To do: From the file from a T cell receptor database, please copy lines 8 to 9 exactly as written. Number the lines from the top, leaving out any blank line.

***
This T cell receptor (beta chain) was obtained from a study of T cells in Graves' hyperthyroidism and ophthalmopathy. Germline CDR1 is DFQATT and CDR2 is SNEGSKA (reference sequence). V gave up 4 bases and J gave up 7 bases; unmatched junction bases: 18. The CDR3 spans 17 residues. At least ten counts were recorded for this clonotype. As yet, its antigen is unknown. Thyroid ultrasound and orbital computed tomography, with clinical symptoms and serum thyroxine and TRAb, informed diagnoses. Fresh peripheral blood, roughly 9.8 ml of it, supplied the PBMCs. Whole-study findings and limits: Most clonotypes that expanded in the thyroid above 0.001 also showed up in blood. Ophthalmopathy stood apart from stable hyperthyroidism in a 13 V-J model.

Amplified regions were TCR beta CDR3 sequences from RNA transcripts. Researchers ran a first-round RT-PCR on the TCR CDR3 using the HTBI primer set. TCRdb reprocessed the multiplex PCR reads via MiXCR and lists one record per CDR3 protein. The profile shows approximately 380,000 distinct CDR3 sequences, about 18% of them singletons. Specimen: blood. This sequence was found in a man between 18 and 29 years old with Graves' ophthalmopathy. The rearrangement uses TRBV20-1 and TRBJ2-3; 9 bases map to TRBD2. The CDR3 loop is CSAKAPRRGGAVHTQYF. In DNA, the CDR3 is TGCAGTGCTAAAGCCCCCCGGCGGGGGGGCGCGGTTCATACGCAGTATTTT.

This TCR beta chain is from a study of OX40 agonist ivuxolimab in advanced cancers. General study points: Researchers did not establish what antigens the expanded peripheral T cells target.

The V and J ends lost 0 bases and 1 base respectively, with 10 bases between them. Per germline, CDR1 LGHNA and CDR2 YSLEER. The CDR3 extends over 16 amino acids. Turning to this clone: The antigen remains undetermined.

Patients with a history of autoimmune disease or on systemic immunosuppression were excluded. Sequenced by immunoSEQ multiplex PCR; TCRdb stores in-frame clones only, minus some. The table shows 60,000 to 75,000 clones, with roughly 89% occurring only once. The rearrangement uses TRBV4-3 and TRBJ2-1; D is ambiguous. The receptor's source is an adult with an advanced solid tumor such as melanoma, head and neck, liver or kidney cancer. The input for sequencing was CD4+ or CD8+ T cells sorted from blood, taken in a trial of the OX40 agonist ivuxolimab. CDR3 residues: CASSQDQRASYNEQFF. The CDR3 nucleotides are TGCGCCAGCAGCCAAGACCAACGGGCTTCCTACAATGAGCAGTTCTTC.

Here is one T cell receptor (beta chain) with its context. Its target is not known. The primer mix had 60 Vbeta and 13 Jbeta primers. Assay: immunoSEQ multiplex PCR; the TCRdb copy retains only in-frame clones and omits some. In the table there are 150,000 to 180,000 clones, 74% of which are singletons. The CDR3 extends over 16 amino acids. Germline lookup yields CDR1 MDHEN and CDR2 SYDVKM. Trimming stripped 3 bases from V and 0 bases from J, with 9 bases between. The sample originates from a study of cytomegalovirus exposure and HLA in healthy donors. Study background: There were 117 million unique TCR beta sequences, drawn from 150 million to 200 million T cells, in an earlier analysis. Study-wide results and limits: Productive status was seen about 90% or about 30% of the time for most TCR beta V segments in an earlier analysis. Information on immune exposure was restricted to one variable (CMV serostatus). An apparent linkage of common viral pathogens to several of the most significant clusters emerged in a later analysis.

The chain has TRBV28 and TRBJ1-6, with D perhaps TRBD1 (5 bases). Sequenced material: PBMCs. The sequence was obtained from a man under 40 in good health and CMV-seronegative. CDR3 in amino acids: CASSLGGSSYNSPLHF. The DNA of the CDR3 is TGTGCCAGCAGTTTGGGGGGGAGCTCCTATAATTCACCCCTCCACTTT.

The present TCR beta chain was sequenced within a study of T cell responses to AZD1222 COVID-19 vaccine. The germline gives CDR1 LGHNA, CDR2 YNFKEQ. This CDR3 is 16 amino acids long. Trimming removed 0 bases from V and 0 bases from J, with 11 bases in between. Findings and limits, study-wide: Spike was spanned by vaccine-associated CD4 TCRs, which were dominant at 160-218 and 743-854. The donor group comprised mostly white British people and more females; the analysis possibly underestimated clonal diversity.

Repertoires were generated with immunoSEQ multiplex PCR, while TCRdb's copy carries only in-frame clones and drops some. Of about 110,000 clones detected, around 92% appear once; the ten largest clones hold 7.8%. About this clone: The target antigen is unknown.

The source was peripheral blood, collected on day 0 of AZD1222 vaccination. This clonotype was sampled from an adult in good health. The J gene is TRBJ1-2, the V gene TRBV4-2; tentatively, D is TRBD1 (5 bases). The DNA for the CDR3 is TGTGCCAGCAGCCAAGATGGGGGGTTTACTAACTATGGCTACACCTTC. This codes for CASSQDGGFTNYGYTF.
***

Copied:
The present TCR beta chain was sequenced within a study of T cell responses to AZD1222 COVID-19 vaccine. The germline gives CDR1 LGHNA, CDR2 YNFKEQ. This CDR3 is 16 amino acids long. Trimming removed 0 bases from V and 0 bases from J, with 11 bases in between. Findings and limits, study-wide: Spike was spanned by vaccine-associated CD4 TCRs, which were dominant at 160-218 and 743-854. The donor group comprised mostly white British people and more females; the analysis possibly underestimated clonal diversity.

Repertoires were generated with immunoSEQ multiplex PCR, while TCRdb's copy carries only in-frame clones and drops some. Of about 110,000 clones detected, around 92% appear once; the ten largest clones hold 7.8%. About this clone: The target antigen is unknown.